L to R: Robert JE Simpson, Aaron Hunter, Rachael Kelly, Conor Smyth at the Takover Film panel on Harold and Maude.

L to R: Robert JE Simpson, Aaron Hunter, Rachael Kelly, Conor Smyth at the Takover Film panel on Harold and Maude.

December was full pelt. More filming. And I was extensively involved in Takeover Film’s events tying in with the BFI’s Love season. I introduced Amelie and following on from an earlier workshop, a screening of Harold and Maude which included a live panel discussion. This seemed well received and there’s hope that we’ll be doing these semi-regularly in the near future.

I popped over to Liverpool for the first time in a rapid and filled trip. After many years of distant collaboration, David Rattigan and I met in the flesh to talk over past glories and new ideas. He proved an excellent tour guide as we made our way through pubs, eateries, docks, churches and the first night of the new Hammer play The Haunting of Hill House. Most humbling, I visited the dock where my great-great grandfather had drowned on his first ever visit to Liverpool some 70 years before. I was touched to have such a good friend with me for the moment.

As the year end I crammed in another review for Gigging NI – a Stephen Sondheim musical at the Lyric Theatre, and then there was my now traditional Christmas week outings – this time to see David C Clements, and Gary Lightbody in two excellent gigs (and with David also supporting the Lightbody event), and a Terri Hooley set at the Goat’s Toe in Bangor!

My last act of 2015 was to audition for a part in another play down in Lisburn – a new farce – and get cast.

Looking back over the year I can’t help but be happy with the outcome. I’ve achieved a fair bit. Started travelling a little again, dabbled in academia, more radio and television work. I’ve directed, acted and broadcast. My performance experience is on the up and I hope to build on this in 2016. Ideally I want to move further towards professional work, but its getting someone to take a chance first.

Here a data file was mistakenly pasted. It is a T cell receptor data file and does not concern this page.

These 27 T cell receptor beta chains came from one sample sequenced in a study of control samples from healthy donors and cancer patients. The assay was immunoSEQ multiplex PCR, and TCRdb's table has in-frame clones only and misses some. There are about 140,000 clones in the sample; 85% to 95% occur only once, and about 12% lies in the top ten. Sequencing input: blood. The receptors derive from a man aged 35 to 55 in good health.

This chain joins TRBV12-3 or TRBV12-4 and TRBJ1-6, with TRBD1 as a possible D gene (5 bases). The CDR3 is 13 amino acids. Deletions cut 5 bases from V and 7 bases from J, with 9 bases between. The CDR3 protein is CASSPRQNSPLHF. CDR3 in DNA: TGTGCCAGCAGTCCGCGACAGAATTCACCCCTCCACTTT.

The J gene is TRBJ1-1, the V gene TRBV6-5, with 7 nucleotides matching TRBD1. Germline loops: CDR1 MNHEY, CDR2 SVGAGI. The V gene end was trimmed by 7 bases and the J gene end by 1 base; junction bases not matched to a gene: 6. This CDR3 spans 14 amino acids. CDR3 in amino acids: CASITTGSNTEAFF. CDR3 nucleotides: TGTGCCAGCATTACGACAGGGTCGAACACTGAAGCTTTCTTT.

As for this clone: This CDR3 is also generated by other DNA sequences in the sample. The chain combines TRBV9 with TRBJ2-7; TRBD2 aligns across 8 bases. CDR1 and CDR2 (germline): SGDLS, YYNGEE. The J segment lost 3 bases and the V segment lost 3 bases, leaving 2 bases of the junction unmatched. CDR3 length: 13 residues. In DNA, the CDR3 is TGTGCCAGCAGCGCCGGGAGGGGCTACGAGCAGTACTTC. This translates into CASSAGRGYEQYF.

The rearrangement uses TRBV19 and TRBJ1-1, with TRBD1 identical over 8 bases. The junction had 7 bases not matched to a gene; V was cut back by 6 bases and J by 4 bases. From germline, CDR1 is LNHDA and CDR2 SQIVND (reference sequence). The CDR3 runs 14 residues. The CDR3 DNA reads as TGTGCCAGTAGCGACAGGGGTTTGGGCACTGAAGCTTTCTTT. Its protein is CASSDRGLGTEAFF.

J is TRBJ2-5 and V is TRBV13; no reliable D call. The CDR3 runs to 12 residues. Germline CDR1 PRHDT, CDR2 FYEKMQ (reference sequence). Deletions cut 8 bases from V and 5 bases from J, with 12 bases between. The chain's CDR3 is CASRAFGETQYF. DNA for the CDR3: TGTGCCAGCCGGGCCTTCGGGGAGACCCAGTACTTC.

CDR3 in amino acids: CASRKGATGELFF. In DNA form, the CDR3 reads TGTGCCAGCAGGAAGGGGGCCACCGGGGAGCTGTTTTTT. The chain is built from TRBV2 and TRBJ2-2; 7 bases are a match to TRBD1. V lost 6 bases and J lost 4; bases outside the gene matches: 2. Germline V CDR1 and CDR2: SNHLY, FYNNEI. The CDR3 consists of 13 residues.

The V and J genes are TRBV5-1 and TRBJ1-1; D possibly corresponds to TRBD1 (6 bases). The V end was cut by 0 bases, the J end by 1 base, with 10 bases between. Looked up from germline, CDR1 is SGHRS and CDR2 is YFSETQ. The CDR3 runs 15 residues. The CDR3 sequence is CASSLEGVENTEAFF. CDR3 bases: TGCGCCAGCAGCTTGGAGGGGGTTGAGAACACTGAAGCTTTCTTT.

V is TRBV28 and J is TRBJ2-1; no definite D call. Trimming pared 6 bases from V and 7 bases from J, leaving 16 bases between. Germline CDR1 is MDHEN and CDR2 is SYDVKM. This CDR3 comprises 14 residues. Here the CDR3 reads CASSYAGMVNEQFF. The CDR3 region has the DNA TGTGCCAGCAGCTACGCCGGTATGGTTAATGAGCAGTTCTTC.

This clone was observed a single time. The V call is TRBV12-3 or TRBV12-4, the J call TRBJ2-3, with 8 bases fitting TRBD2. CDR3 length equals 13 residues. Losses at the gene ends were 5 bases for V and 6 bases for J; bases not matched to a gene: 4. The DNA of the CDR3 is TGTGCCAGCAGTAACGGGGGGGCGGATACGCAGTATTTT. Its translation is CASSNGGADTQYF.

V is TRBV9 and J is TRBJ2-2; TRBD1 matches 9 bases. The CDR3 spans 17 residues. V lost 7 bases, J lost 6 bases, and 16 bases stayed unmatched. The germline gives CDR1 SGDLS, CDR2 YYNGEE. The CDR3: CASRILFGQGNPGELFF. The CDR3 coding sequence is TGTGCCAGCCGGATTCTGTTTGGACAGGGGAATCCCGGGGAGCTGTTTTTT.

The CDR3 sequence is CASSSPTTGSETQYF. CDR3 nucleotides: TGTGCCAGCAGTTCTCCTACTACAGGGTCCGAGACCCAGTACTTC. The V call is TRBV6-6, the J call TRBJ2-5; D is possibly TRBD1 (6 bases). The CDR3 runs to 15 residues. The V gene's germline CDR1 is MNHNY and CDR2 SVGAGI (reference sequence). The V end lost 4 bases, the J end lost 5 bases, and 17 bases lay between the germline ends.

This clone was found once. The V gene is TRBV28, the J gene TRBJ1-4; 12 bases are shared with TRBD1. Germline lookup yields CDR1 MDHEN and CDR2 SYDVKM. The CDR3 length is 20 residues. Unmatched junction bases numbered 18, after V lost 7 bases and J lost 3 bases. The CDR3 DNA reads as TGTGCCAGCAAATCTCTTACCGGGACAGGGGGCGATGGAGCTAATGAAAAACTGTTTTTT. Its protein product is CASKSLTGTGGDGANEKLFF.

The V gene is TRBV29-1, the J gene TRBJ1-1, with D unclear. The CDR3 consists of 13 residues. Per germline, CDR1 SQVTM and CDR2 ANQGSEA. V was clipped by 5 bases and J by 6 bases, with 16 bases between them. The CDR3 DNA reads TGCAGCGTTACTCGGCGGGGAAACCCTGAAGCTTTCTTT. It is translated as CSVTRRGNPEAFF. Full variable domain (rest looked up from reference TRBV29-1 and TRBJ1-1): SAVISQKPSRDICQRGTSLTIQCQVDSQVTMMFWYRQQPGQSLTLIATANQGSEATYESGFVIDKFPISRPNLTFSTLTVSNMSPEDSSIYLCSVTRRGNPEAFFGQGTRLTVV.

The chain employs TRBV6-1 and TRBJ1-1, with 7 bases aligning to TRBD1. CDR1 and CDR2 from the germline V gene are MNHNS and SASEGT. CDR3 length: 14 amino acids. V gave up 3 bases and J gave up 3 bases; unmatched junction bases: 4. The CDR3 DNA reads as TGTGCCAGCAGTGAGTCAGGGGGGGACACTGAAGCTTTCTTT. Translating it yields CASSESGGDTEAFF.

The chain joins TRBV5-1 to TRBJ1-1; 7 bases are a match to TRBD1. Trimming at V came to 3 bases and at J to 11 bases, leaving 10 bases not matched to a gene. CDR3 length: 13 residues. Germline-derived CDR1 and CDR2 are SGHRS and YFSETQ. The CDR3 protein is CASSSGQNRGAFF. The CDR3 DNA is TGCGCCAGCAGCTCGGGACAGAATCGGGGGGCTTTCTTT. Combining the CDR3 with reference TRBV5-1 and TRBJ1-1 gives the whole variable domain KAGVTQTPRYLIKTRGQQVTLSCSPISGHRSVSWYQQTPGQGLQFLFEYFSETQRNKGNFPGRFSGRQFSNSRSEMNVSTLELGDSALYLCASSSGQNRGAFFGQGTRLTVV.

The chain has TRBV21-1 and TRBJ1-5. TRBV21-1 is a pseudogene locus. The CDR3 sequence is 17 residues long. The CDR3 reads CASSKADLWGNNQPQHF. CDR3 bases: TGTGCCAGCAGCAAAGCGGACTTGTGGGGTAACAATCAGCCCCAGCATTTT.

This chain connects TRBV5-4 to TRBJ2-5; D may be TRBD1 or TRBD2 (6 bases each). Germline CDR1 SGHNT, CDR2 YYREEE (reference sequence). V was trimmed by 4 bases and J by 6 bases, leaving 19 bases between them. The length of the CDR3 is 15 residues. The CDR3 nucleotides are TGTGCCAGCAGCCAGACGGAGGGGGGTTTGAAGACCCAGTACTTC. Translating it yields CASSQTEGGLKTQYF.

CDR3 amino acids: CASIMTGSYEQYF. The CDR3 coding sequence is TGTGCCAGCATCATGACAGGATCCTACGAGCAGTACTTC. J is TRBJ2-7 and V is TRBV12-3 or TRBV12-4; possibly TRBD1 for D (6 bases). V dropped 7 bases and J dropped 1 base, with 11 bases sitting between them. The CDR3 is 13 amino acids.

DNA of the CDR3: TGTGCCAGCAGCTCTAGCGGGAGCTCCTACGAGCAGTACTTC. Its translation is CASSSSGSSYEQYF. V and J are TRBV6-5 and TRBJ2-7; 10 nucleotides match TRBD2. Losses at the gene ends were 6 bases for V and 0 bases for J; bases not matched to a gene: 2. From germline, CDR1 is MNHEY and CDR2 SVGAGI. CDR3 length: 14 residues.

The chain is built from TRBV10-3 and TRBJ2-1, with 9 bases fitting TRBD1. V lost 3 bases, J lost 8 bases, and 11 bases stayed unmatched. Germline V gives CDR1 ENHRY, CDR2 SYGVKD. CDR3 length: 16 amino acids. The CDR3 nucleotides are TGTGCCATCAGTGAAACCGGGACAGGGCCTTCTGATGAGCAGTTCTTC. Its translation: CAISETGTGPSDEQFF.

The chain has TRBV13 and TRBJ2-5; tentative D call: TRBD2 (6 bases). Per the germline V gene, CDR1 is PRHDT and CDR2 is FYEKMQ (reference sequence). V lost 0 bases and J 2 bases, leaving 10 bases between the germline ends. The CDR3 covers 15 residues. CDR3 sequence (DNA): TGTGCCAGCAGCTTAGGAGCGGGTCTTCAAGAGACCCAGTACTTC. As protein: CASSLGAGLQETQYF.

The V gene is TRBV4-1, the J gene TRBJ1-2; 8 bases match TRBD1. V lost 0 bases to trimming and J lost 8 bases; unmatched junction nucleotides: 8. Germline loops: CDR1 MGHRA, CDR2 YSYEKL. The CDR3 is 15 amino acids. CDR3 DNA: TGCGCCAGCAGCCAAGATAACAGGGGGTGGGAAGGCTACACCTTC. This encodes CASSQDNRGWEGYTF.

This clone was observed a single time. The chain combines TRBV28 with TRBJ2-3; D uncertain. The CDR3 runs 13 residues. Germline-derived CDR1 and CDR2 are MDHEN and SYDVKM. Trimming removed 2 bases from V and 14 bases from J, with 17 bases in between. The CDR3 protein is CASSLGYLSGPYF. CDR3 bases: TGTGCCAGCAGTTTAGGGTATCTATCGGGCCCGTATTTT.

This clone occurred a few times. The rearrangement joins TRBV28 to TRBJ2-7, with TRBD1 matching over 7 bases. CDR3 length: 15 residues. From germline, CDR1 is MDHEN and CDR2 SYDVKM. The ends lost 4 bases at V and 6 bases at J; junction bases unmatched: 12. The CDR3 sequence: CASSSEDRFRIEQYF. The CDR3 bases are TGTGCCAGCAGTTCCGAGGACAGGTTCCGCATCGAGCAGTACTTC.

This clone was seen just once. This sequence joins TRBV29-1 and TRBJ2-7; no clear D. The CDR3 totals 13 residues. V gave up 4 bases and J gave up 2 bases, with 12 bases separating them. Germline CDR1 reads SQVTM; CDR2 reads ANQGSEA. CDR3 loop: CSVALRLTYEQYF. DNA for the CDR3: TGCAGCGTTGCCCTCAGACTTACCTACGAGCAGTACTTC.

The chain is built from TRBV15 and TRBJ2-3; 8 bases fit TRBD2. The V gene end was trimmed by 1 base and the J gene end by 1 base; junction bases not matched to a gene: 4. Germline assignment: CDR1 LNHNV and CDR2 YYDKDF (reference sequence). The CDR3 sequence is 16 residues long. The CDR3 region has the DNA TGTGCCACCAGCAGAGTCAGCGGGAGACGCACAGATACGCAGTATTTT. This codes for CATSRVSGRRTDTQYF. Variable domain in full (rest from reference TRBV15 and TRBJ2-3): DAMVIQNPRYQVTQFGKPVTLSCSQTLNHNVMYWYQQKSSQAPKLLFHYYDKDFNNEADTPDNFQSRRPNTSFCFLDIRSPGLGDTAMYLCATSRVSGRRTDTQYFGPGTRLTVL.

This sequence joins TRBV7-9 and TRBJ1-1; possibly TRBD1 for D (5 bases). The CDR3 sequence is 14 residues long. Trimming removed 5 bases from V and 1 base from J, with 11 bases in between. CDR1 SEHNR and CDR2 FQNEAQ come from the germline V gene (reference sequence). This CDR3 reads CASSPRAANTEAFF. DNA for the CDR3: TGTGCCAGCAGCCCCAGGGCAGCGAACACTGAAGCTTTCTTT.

The workshop activity was a pleasant addition, and I really enjoyed talking about photography again. I didn’t get to talk in quite as many places this year as I’d have liked with film-related events, but look forward to building on that next year too.

On a personal level I’ve done a lot of healing this year, and I know that has helped with everything else too. I spent the year talking to a therapist most weeks, and that journey has been vital to my development. There’s still some things unresolved, but I’m leaps and bounds beyond where I was when I started. My personal life and creativity has surged as a result.

On that note, I should also mention I started drawing again towards the end of the year. Just small sketches, but its the first time I’ve done anything like that in years, and sharing via social media helped encourage me to do more. As this was happening I also got an offer to host my first ever solo exhibition, which will be happening in May 2016, and I’m over the moon about that.

This has been the best year since I started the blog without a doubt. I enter 2016 a much happier man. After achieving last year’s goals (I got to Paris after all!) I need to aim higher this year. I want to finish a couple of book projects. More travel – if at all possible I want to head to the US in the next year, possibly Las Vegas / LA. I’d like to start painting again. And complete some more films. I’m still eeking out a perilous freelance existence, so always looking for new opportunities to work and collaborate – I’m casting my eyes across Ireland and the UK this year. Whatever the future has in store, I’m ready to embrace it.